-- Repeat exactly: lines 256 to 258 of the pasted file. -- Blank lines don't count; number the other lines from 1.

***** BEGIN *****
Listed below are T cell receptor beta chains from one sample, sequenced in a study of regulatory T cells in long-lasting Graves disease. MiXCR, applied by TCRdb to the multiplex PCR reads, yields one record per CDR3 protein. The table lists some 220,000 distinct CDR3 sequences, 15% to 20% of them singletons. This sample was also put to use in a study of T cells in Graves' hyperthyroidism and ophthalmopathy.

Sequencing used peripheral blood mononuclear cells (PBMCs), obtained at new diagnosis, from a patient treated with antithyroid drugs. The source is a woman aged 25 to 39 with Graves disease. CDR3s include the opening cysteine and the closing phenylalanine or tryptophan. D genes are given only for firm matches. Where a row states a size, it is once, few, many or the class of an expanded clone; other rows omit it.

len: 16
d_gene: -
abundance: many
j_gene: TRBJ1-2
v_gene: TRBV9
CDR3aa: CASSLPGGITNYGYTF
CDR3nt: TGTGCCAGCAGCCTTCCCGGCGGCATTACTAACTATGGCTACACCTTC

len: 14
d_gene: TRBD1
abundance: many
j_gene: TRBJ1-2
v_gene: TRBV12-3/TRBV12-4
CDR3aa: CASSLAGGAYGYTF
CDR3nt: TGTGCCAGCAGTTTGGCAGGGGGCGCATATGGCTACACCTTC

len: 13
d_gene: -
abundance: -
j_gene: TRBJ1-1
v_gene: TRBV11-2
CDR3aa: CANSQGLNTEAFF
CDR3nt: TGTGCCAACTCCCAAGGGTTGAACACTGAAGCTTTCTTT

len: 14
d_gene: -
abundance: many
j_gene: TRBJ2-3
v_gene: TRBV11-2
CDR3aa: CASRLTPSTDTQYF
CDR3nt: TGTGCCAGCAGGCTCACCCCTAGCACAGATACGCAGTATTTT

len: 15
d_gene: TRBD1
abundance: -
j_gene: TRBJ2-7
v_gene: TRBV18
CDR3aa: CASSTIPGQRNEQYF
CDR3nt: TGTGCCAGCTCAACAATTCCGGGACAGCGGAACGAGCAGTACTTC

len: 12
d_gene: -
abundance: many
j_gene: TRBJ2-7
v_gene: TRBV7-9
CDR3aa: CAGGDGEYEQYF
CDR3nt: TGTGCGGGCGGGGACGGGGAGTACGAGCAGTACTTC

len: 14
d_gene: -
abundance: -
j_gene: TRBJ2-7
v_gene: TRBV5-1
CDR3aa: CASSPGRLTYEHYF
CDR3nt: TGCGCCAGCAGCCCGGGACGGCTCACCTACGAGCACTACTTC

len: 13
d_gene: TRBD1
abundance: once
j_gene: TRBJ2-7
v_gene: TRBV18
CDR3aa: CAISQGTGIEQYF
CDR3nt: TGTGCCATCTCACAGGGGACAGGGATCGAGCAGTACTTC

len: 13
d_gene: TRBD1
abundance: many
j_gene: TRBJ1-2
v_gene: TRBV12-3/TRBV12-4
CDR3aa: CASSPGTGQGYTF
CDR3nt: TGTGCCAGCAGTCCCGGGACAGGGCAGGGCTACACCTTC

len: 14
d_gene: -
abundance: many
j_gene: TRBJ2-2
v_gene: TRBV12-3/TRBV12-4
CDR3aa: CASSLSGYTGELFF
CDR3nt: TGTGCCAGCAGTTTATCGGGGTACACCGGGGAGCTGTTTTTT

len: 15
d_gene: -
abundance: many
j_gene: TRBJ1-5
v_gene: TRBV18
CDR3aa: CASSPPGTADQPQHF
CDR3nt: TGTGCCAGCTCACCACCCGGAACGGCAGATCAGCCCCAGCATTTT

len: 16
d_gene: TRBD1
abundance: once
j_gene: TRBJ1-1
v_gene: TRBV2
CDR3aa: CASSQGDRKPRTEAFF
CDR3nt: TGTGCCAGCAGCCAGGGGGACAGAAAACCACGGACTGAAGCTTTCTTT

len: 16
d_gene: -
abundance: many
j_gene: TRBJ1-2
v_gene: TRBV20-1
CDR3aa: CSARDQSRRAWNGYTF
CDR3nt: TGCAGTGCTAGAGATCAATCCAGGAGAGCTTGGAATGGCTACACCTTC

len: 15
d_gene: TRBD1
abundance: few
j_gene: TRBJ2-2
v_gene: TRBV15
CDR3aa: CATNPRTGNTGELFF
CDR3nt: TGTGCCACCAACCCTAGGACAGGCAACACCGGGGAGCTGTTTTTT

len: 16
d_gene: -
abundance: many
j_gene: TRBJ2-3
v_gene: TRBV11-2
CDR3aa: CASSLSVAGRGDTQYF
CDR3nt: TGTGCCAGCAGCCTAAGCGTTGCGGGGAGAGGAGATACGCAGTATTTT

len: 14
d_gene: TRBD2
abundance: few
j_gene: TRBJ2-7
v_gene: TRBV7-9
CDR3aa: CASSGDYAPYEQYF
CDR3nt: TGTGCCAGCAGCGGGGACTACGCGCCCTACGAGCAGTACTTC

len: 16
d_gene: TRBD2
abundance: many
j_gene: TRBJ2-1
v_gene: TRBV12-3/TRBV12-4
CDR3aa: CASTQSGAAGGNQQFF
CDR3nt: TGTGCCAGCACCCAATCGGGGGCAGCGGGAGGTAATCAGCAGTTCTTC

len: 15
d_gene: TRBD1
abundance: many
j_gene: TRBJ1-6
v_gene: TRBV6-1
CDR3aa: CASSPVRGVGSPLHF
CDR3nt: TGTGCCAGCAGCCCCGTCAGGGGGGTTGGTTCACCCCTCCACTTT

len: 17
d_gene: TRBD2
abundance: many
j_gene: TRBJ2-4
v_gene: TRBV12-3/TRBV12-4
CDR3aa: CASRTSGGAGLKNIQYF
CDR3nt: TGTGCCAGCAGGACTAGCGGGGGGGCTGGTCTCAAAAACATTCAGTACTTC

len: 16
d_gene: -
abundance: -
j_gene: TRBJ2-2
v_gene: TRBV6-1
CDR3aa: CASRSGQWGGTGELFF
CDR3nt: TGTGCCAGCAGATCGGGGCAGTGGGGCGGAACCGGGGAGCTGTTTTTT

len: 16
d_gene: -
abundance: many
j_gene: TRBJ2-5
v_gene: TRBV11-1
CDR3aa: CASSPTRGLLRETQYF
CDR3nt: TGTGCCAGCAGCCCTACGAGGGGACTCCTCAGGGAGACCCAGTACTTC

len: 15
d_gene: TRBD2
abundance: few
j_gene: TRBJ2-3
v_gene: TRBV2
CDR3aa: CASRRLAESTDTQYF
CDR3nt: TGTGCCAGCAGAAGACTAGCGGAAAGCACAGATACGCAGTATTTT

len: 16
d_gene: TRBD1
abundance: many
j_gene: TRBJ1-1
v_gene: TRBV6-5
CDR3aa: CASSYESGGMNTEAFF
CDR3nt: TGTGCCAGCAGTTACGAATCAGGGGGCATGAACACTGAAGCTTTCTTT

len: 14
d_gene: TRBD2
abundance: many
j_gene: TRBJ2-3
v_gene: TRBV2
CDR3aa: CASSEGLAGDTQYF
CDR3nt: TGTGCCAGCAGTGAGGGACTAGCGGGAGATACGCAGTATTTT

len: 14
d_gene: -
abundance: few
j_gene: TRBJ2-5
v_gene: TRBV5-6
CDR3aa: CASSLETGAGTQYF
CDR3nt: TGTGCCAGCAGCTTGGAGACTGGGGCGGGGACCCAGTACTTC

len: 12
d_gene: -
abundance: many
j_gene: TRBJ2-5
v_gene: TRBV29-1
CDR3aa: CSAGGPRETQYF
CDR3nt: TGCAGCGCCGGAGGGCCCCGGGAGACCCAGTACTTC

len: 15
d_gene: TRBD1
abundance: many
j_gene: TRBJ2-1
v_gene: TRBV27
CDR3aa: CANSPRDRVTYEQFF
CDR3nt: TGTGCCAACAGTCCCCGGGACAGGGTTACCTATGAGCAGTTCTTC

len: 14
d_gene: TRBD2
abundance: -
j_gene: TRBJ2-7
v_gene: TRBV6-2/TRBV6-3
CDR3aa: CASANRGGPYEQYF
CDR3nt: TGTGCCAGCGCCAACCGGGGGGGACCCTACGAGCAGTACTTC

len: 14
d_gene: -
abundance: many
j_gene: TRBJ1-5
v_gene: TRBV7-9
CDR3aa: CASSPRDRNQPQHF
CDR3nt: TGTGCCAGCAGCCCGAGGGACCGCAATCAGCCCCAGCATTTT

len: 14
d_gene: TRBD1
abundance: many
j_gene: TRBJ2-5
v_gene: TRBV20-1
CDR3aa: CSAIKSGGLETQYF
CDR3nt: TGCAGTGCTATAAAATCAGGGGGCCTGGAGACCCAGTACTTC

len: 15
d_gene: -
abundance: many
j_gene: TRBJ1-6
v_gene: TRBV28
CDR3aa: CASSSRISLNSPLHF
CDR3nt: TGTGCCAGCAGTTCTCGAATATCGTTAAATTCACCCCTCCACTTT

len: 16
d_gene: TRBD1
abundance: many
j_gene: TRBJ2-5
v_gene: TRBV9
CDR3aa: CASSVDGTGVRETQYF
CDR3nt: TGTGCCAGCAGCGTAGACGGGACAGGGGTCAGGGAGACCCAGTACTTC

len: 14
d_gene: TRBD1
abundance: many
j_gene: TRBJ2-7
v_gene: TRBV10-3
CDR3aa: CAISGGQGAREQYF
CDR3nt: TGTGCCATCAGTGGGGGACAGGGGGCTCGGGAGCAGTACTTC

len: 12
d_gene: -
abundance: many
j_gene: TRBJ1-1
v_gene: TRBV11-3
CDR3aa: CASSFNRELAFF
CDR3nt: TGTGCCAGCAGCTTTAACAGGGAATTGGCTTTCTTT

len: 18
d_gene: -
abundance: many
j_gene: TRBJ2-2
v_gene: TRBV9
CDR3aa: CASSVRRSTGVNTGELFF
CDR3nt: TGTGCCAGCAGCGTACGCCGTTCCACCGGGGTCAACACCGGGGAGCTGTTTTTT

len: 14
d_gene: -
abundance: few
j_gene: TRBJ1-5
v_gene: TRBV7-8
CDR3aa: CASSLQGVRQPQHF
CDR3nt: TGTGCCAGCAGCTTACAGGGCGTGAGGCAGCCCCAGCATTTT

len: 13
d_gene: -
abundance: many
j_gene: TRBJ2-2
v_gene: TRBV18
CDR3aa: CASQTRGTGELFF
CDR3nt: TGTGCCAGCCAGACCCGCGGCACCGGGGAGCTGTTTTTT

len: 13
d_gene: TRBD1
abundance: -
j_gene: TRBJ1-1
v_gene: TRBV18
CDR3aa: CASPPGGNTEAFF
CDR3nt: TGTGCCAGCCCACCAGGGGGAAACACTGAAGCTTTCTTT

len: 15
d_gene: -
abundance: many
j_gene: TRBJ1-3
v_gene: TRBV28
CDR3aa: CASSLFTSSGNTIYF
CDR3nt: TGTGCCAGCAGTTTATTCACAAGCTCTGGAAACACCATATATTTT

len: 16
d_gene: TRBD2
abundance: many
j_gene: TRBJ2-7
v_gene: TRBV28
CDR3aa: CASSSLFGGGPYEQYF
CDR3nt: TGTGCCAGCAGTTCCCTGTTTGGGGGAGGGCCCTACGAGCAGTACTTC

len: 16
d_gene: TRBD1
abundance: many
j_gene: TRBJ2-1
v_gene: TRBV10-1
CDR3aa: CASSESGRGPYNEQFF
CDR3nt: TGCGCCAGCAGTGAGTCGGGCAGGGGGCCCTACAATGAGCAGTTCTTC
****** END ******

d_gene: -
abundance: many
j_gene: TRBJ2-2